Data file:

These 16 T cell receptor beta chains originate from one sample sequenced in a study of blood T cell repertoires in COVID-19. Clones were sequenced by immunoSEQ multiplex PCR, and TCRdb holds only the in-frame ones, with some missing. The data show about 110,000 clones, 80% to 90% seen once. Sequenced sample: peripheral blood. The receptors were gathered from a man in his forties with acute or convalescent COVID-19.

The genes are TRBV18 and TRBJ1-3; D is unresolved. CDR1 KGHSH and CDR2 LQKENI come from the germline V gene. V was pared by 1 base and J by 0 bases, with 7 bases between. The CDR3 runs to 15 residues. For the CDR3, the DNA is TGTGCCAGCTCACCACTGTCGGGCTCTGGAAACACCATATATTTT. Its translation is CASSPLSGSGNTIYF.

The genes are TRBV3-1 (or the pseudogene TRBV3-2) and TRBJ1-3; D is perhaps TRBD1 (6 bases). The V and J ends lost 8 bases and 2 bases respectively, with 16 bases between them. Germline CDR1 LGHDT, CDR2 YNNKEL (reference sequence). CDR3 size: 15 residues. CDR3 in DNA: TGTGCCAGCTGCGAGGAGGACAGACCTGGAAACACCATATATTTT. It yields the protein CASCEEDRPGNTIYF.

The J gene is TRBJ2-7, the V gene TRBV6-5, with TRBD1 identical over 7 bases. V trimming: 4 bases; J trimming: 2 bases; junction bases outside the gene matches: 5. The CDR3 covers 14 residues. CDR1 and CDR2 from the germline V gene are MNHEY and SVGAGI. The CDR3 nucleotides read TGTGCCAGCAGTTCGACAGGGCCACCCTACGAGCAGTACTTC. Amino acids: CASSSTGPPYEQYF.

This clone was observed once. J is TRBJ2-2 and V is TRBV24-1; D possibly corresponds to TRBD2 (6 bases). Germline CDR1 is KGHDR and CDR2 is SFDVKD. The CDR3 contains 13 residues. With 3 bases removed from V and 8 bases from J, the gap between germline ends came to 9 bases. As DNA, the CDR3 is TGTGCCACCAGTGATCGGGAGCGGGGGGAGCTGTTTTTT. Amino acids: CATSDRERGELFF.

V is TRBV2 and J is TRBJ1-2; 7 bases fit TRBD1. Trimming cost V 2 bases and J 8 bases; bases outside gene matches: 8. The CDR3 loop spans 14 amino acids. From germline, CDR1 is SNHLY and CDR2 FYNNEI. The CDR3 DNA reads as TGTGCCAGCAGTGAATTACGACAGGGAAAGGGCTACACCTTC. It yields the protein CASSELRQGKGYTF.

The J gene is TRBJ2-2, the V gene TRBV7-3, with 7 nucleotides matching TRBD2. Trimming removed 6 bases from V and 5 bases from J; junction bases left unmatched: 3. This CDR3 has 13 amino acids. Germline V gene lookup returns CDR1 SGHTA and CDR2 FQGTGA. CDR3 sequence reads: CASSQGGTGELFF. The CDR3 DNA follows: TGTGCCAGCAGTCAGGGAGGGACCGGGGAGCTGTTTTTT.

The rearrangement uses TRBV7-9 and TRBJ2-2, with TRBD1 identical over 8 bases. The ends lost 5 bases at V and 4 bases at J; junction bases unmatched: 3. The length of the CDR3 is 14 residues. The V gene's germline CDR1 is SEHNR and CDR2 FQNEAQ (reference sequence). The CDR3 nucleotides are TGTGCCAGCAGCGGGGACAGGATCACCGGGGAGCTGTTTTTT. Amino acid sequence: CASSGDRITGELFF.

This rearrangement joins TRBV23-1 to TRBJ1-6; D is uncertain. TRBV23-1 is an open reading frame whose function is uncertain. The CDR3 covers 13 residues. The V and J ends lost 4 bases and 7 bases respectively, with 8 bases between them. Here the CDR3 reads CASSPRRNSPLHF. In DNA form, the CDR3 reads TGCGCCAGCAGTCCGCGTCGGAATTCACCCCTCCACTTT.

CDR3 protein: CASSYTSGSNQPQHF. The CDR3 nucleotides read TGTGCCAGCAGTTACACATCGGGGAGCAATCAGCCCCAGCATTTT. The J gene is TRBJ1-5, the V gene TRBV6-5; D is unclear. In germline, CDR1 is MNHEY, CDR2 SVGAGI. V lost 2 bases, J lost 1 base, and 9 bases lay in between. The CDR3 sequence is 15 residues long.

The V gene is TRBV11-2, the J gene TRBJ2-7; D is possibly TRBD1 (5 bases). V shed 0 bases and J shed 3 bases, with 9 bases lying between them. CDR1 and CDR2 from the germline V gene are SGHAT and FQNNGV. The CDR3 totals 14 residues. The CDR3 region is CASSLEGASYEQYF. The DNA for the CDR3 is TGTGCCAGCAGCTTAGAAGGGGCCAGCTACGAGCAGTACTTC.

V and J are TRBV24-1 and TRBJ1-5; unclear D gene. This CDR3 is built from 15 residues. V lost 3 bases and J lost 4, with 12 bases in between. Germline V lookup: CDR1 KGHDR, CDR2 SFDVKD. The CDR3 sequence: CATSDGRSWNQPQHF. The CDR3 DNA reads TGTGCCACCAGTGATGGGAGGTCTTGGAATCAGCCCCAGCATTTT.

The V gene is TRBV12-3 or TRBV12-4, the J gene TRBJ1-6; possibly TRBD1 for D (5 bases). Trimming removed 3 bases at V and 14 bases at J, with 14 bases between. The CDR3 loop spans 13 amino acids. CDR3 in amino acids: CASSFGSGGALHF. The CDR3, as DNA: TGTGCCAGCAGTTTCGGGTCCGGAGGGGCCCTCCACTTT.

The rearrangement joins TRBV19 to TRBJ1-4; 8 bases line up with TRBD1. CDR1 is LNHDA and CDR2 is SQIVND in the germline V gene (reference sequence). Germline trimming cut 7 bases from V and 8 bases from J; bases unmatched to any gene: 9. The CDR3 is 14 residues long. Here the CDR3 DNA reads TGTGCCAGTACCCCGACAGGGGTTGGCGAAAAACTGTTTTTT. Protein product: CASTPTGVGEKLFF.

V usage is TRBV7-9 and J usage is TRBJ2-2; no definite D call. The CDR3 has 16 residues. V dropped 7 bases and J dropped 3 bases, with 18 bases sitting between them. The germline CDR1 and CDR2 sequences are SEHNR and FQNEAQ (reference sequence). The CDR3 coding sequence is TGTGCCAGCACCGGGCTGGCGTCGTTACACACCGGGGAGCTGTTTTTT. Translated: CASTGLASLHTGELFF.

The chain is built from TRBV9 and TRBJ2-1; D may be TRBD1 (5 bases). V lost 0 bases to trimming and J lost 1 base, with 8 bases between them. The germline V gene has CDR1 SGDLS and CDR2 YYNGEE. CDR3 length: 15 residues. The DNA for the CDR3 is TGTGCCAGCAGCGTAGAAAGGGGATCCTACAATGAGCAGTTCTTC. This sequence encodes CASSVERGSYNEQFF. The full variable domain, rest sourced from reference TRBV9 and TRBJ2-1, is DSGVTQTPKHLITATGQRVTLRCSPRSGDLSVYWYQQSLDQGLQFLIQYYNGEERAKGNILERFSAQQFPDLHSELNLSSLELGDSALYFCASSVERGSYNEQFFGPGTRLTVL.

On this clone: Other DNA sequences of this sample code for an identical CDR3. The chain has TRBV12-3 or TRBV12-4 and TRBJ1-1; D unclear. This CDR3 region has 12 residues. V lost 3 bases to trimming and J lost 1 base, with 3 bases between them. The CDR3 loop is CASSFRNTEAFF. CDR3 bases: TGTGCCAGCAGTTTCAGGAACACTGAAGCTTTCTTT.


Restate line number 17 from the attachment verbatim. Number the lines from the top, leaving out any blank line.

On this clone: Other DNA sequences of this sample code for an identical CDR3. The chain has TRBV12-3 or TRBV12-4 and TRBJ1-1; D unclear. This CDR3 region has 12 residues. V lost 3 bases to trimming and J lost 1 base, with 3 bases between them. The CDR3 loop is CASSFRNTEAFF. CDR3 bases: TGTGCCAGCAGTTTCAGGAACACTGAAGCTTTCTTT.